You are right of course...  The joint as explained is not adequate and should be made clear by the detailer or engineer.

I am a UT infant, but still "bet" a CJP was what they were after.... Hopefully we will find out.

You and Al always bring me back to earth when I start making assumptions.
Parent - By Blaster (***) Date 03-08-2016 20:33 Edited 03-08-2016 20:42
Thanks for the discussion guys.

Brent, no, the 3/8" is not in parentheses and there is no root opening.  Also it is a butt joint.  No tail notes - so not clear if it was a back weld or a backing welding that was intended.

I have not checked, but this job may be in inspection by now.  It was a case where this aspect of a project "has to be done today" and the appropriate engineer was not reachable for questioning at the time.  For apparent access and convenience reasons the guys doing the work were not keen on backgouging for CJP.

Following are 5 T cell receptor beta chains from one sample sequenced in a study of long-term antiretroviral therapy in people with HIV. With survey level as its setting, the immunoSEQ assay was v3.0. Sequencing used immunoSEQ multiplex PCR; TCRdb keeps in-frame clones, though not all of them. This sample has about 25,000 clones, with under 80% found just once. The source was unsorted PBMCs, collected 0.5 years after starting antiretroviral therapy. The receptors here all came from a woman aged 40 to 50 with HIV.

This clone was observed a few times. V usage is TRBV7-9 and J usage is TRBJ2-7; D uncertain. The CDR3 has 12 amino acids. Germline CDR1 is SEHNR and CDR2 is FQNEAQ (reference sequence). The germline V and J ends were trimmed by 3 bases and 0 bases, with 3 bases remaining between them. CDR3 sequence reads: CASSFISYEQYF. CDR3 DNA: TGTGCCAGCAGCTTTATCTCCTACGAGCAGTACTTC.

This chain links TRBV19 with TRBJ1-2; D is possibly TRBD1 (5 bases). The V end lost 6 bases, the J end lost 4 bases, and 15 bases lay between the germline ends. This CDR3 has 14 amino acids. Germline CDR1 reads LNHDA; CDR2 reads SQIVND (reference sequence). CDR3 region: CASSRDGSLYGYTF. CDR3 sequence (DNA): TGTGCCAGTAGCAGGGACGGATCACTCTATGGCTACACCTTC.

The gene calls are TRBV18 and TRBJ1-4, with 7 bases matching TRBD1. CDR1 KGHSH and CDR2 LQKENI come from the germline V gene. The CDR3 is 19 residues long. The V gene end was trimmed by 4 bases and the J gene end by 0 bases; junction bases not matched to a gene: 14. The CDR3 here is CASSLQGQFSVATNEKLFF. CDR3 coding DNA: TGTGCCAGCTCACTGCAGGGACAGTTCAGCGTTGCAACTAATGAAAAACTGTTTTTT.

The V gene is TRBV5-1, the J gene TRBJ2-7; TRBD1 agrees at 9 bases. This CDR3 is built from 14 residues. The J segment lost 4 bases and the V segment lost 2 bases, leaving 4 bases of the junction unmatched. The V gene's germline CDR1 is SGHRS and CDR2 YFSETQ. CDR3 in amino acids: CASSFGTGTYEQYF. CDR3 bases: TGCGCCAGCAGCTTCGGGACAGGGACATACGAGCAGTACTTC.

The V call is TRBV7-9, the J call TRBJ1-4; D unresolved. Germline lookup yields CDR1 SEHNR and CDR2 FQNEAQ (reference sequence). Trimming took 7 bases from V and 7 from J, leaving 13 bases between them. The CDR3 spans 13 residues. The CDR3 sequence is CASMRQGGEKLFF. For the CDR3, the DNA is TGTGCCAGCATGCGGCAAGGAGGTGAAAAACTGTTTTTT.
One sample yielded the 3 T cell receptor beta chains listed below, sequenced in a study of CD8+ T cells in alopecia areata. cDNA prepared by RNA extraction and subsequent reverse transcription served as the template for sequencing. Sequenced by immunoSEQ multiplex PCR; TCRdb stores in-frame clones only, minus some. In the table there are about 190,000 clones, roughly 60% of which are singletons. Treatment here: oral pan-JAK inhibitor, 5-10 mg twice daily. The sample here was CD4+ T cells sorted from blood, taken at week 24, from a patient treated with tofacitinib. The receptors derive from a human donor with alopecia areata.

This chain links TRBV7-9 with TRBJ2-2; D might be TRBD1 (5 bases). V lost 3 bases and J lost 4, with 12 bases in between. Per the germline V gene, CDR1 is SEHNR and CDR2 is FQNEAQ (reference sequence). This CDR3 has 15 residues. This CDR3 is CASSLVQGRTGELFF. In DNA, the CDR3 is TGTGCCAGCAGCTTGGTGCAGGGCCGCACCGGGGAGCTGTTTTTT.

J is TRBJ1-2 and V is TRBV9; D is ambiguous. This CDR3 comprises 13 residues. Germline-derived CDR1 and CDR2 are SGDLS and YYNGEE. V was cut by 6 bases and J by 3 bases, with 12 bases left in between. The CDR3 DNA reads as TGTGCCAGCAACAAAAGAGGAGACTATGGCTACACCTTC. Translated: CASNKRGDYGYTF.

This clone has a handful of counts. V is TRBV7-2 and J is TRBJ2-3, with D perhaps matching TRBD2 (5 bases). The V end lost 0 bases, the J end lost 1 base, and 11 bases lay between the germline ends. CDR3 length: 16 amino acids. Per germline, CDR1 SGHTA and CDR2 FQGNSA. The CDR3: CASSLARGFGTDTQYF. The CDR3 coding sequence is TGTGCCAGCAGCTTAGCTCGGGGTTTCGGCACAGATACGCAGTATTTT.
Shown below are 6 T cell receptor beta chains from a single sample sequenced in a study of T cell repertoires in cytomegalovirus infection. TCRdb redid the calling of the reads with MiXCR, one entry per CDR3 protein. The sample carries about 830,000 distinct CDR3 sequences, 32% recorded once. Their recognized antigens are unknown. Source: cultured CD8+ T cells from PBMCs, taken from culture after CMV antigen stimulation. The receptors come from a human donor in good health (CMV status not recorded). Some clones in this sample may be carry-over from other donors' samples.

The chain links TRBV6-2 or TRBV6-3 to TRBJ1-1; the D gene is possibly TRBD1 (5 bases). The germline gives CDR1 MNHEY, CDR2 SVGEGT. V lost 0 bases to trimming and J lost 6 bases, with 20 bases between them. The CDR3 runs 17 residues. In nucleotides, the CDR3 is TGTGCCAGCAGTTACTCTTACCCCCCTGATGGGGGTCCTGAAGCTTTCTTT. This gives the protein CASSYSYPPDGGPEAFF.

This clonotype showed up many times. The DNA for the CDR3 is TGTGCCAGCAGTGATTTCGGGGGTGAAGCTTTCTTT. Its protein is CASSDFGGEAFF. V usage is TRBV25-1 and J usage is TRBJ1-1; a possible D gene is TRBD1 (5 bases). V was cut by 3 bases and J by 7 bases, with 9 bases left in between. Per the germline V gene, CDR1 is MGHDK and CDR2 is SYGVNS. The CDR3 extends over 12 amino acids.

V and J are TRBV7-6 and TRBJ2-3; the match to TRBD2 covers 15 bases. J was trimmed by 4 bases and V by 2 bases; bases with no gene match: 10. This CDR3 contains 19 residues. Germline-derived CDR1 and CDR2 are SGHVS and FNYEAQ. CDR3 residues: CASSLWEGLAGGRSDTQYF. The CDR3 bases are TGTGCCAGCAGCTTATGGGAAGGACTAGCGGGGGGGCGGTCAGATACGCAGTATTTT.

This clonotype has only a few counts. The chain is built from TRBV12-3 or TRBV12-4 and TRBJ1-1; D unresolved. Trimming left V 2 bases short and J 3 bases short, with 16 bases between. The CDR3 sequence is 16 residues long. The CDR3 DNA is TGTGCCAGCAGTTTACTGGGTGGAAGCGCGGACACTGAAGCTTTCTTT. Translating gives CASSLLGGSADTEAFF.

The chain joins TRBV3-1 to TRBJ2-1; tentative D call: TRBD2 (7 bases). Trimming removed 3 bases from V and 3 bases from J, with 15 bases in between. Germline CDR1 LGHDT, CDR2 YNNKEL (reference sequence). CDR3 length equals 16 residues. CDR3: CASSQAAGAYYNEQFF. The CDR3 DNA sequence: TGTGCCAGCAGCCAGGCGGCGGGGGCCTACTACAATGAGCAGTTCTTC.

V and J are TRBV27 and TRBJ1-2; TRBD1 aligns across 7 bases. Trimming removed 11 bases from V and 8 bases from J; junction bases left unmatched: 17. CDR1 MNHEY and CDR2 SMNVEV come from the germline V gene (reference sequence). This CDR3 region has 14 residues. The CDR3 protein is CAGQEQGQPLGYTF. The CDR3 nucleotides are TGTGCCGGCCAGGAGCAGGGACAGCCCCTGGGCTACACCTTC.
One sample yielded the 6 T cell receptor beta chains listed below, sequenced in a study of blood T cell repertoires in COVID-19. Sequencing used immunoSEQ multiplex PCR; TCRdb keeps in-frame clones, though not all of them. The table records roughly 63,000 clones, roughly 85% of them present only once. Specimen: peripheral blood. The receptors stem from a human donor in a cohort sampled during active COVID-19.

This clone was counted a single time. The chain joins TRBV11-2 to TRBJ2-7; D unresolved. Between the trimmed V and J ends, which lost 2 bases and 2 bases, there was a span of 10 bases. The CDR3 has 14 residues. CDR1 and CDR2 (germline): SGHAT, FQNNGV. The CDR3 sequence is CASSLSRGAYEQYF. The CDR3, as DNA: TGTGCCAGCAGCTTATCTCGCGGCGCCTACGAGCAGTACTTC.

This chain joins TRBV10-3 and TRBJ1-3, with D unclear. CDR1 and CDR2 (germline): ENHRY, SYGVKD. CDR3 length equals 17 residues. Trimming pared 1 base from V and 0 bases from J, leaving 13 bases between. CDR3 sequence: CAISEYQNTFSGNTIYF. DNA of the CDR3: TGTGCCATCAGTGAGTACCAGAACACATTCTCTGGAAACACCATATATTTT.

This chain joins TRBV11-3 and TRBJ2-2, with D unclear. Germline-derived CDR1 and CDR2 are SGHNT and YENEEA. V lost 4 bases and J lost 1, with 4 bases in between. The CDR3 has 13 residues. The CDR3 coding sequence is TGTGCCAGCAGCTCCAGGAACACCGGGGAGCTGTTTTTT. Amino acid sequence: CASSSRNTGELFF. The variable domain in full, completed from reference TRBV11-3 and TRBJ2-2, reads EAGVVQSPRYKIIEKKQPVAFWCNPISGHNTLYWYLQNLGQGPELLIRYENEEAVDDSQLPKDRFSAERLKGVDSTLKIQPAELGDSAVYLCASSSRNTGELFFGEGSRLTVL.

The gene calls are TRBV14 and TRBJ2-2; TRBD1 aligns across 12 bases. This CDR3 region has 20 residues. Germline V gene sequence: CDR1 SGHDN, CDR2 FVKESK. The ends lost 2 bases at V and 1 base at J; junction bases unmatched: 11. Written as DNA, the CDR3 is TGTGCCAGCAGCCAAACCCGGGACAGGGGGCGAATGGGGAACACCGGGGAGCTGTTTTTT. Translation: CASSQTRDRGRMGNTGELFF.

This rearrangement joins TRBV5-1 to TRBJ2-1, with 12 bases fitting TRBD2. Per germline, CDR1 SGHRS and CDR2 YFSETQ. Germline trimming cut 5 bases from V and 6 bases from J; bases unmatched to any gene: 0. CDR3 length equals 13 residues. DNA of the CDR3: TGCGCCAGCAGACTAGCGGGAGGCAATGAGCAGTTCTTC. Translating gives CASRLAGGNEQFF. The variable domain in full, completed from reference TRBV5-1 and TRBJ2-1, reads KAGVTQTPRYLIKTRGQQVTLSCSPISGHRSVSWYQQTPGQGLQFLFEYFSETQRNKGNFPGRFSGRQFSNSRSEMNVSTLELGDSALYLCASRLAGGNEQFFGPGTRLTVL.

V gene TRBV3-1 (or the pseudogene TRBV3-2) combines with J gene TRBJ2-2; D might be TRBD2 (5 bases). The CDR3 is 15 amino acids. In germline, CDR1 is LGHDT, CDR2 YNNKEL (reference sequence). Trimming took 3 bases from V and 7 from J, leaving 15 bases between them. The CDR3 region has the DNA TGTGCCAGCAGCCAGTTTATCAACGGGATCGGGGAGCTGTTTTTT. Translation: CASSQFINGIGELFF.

- By 803056 (*****) Date 03-15-2016 19:07 Edited 03-15-2016 19:10
I was looking for this thread and couldn't find it in my haste.

No one asked what the governing code was. That would be a useful bit of information.

If D1.1 is applicable, I would side with Lawrence on this. UT on PJP is difficult at best and of limited value unless the face is ground flush and a straight beam is used to simply determine the joint penetration.

Next, if D1.1 is applicable and the groove is less than 60 degrees, the weld size is 1/8 inch less than the depth of the bevel if the weld size is provided by the welding symbol. If the weld size isn't listed; complete joint penetration is the default. Since D1.1 does not consider CJP from one side without back to be prequalified, back gouging is in order. If the contractor disagrees, let him get clarification from the Engineer or the designer.

The bottom line is someone didn't do their job and the inspector should not have to guess what the intent is. If it is a guessing game, I'm going to guess on the conservative side until someone comes back with clarification from the Engineer.

Just my thoughts.

Up Topic Welding Industry / Inspection & Qualification / Simple Weld Symbol Question